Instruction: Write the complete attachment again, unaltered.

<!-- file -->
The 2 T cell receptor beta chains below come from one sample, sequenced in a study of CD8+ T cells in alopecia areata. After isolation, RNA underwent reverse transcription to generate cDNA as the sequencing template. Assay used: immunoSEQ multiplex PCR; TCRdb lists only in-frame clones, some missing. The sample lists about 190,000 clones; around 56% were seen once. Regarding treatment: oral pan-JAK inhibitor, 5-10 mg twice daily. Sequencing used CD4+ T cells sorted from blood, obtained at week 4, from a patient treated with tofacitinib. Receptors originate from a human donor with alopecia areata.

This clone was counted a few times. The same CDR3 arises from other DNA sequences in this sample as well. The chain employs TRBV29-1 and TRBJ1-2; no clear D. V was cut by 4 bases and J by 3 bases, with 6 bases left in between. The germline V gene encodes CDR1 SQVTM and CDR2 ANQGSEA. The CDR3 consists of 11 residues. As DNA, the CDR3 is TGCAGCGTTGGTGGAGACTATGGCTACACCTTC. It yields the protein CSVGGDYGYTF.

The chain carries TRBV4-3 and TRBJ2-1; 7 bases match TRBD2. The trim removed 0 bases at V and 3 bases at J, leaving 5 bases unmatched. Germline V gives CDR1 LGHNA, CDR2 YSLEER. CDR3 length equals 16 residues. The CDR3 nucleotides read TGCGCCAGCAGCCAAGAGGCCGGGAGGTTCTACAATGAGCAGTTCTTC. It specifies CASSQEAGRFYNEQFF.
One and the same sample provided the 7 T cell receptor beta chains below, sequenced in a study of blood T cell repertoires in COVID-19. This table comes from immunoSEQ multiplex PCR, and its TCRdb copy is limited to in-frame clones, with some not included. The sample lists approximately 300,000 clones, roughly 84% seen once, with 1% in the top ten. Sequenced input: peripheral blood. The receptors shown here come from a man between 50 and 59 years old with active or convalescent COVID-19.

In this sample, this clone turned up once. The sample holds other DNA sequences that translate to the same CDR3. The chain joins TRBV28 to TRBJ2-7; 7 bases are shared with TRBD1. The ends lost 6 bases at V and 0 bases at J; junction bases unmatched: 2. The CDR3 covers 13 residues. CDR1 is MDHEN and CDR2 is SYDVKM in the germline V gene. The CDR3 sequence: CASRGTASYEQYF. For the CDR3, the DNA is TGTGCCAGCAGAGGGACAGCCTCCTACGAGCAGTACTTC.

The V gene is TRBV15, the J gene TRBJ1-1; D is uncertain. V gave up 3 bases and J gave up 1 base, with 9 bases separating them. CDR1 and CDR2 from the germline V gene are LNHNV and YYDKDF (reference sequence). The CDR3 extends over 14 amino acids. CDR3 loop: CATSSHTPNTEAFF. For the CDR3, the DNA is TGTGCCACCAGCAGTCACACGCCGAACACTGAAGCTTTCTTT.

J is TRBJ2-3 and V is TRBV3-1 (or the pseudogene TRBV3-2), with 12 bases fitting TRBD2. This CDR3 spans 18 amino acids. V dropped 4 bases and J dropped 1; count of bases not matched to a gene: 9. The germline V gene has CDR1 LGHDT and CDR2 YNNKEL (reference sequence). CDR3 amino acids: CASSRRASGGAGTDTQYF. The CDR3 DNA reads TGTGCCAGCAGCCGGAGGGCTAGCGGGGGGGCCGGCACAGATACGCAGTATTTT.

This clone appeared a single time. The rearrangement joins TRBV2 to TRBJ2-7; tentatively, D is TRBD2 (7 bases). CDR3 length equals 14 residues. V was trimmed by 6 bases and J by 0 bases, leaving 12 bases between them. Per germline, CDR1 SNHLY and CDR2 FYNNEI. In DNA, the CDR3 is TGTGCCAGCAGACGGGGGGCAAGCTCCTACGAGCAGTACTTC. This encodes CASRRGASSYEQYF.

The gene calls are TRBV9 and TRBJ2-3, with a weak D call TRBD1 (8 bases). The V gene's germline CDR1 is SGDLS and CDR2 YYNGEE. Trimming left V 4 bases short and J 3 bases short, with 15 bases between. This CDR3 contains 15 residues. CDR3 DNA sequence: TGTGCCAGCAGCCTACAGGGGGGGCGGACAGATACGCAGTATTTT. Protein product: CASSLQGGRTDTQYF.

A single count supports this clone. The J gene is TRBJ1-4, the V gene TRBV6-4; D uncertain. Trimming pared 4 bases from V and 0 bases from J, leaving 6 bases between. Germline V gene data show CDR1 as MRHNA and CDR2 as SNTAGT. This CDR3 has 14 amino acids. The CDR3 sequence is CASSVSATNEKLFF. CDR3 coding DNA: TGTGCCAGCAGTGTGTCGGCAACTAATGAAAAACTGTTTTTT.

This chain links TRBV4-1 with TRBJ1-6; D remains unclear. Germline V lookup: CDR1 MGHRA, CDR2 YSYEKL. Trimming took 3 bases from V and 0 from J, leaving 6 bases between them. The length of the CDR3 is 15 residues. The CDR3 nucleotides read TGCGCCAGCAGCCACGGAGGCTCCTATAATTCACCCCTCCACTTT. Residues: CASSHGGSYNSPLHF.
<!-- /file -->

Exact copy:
The 2 T cell receptor beta chains below come from one sample, sequenced in a study of CD8+ T cells in alopecia areata. After isolation, RNA underwent reverse transcription to generate cDNA as the sequencing template. Assay used: immunoSEQ multiplex PCR; TCRdb lists only in-frame clones, some missing. The sample lists about 190,000 clones; around 56% were seen once. Regarding treatment: oral pan-JAK inhibitor, 5-10 mg twice daily. Sequencing used CD4+ T cells sorted from blood, obtained at week 4, from a patient treated with tofacitinib. Receptors originate from a human donor with alopecia areata.

This clone was counted a few times. The same CDR3 arises from other DNA sequences in this sample as well. The chain employs TRBV29-1 and TRBJ1-2; no clear D. V was cut by 4 bases and J by 3 bases, with 6 bases left in between. The germline V gene encodes CDR1 SQVTM and CDR2 ANQGSEA. The CDR3 consists of 11 residues. As DNA, the CDR3 is TGCAGCGTTGGTGGAGACTATGGCTACACCTTC. It yields the protein CSVGGDYGYTF.

The chain carries TRBV4-3 and TRBJ2-1; 7 bases match TRBD2. The trim removed 0 bases at V and 3 bases at J, leaving 5 bases unmatched. Germline V gives CDR1 LGHNA, CDR2 YSLEER. CDR3 length equals 16 residues. The CDR3 nucleotides read TGCGCCAGCAGCCAAGAGGCCGGGAGGTTCTACAATGAGCAGTTCTTC. It specifies CASSQEAGRFYNEQFF.
One and the same sample provided the 7 T cell receptor beta chains below, sequenced in a study of blood T cell repertoires in COVID-19. This table comes from immunoSEQ multiplex PCR, and its TCRdb copy is limited to in-frame clones, with some not included. The sample lists approximately 300,000 clones, roughly 84% seen once, with 1% in the top ten. Sequenced input: peripheral blood. The receptors shown here come from a man between 50 and 59 years old with active or convalescent COVID-19.

In this sample, this clone turned up once. The sample holds other DNA sequences that translate to the same CDR3. The chain joins TRBV28 to TRBJ2-7; 7 bases are shared with TRBD1. The ends lost 6 bases at V and 0 bases at J; junction bases unmatched: 2. The CDR3 covers 13 residues. CDR1 is MDHEN and CDR2 is SYDVKM in the germline V gene. The CDR3 sequence: CASRGTASYEQYF. For the CDR3, the DNA is TGTGCCAGCAGAGGGACAGCCTCCTACGAGCAGTACTTC.

The V gene is TRBV15, the J gene TRBJ1-1; D is uncertain. V gave up 3 bases and J gave up 1 base, with 9 bases separating them. CDR1 and CDR2 from the germline V gene are LNHNV and YYDKDF (reference sequence). The CDR3 extends over 14 amino acids. CDR3 loop: CATSSHTPNTEAFF. For the CDR3, the DNA is TGTGCCACCAGCAGTCACACGCCGAACACTGAAGCTTTCTTT.

J is TRBJ2-3 and V is TRBV3-1 (or the pseudogene TRBV3-2), with 12 bases fitting TRBD2. This CDR3 spans 18 amino acids. V dropped 4 bases and J dropped 1; count of bases not matched to a gene: 9. The germline V gene has CDR1 LGHDT and CDR2 YNNKEL (reference sequence). CDR3 amino acids: CASSRRASGGAGTDTQYF. The CDR3 DNA reads TGTGCCAGCAGCCGGAGGGCTAGCGGGGGGGCCGGCACAGATACGCAGTATTTT.

This clone appeared a single time. The rearrangement joins TRBV2 to TRBJ2-7; tentatively, D is TRBD2 (7 bases). CDR3 length equals 14 residues. V was trimmed by 6 bases and J by 0 bases, leaving 12 bases between them. Per germline, CDR1 SNHLY and CDR2 FYNNEI. In DNA, the CDR3 is TGTGCCAGCAGACGGGGGGCAAGCTCCTACGAGCAGTACTTC. This encodes CASRRGASSYEQYF.

The gene calls are TRBV9 and TRBJ2-3, with a weak D call TRBD1 (8 bases). The V gene's germline CDR1 is SGDLS and CDR2 YYNGEE. Trimming left V 4 bases short and J 3 bases short, with 15 bases between. This CDR3 contains 15 residues. CDR3 DNA sequence: TGTGCCAGCAGCCTACAGGGGGGGCGGACAGATACGCAGTATTTT. Protein product: CASSLQGGRTDTQYF.

A single count supports this clone. The J gene is TRBJ1-4, the V gene TRBV6-4; D uncertain. Trimming pared 4 bases from V and 0 bases from J, leaving 6 bases between. Germline V gene data show CDR1 as MRHNA and CDR2 as SNTAGT. This CDR3 has 14 amino acids. The CDR3 sequence is CASSVSATNEKLFF. CDR3 coding DNA: TGTGCCAGCAGTGTGTCGGCAACTAATGAAAAACTGTTTTTT.

This chain links TRBV4-1 with TRBJ1-6; D remains unclear. Germline V lookup: CDR1 MGHRA, CDR2 YSYEKL. Trimming took 3 bases from V and 0 from J, leaving 6 bases between them. The length of the CDR3 is 15 residues. The CDR3 nucleotides read TGCGCCAGCAGCCACGGAGGCTCCTATAATTCACCCCTCCACTTT. Residues: CASSHGGSYNSPLHF.